Last month EPM published an article that expounded on the benefits of Twitter in the realm of medical education. In this new, ongoing series, we’ll explore pearls of medical wisdom that have come through the Twitterverse, in the hopes of fleshing out this under-utilized tool.

Not too long ago Dr. Michelle Lin posed a question on Twitter regarding the use of the Pulmonary Embolism Severity Index (PESI) score to discharge patients with low risk for pulmonary embolism (PE). What resulted was an engaged and spontaneous conversation by physicians from around the world. The URL link in Dr. Lin’s post below directed Twitter followers to her blog summary of the landmark Lancet article. By following this conversation, I was not only able to reviewing the specifics of the PESI score, but I also learned how EPs around the globe manage low-risk PE patients.

It started with a tweet by Dr. Lin:

In Canada (@TheSGEM) and UK (@EMManchester), outpatient management seems an accepted practice. In contrast in the United States, the management of such patients varies from physician to physician.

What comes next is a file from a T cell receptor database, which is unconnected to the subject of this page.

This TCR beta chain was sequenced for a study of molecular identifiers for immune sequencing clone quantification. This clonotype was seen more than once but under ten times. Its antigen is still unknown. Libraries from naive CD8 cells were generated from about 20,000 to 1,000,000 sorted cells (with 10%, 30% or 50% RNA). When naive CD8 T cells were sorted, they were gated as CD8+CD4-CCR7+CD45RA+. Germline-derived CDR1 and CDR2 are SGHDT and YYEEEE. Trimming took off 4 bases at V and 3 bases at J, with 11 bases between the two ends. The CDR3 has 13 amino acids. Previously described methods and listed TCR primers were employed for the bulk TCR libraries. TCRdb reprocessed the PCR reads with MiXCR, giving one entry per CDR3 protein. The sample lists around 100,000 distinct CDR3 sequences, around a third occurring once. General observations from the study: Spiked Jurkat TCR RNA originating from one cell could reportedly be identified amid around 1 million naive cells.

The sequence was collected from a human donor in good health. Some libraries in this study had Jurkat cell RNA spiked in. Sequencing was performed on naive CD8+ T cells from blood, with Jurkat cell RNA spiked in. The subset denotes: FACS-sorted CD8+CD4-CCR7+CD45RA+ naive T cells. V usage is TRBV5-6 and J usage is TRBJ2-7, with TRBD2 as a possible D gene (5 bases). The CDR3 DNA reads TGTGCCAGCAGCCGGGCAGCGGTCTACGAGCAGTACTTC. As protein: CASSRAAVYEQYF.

The conversation naturally shifted towards a discussion of the D-dimer test, which is not part of the PESI score, but still tightly related in the management of pulmonary embolism.



Learning from a global EM community encourages us to challenge our current perceptions and local practices so that we collectively improve our clinical care of patients from our colleagues and using data-driven literature. Twitter can be the arena to have that healthy, diverse, and rich discussion, especially because one can learn from the conversations without even posting a single tweet. Twitter seems to be the digital watercooler in medicine. Check back in coming issues for more installments of meducation on the Twitterverse. Join the conversation and share your own pearls @epmonthly or @jvrbntz.



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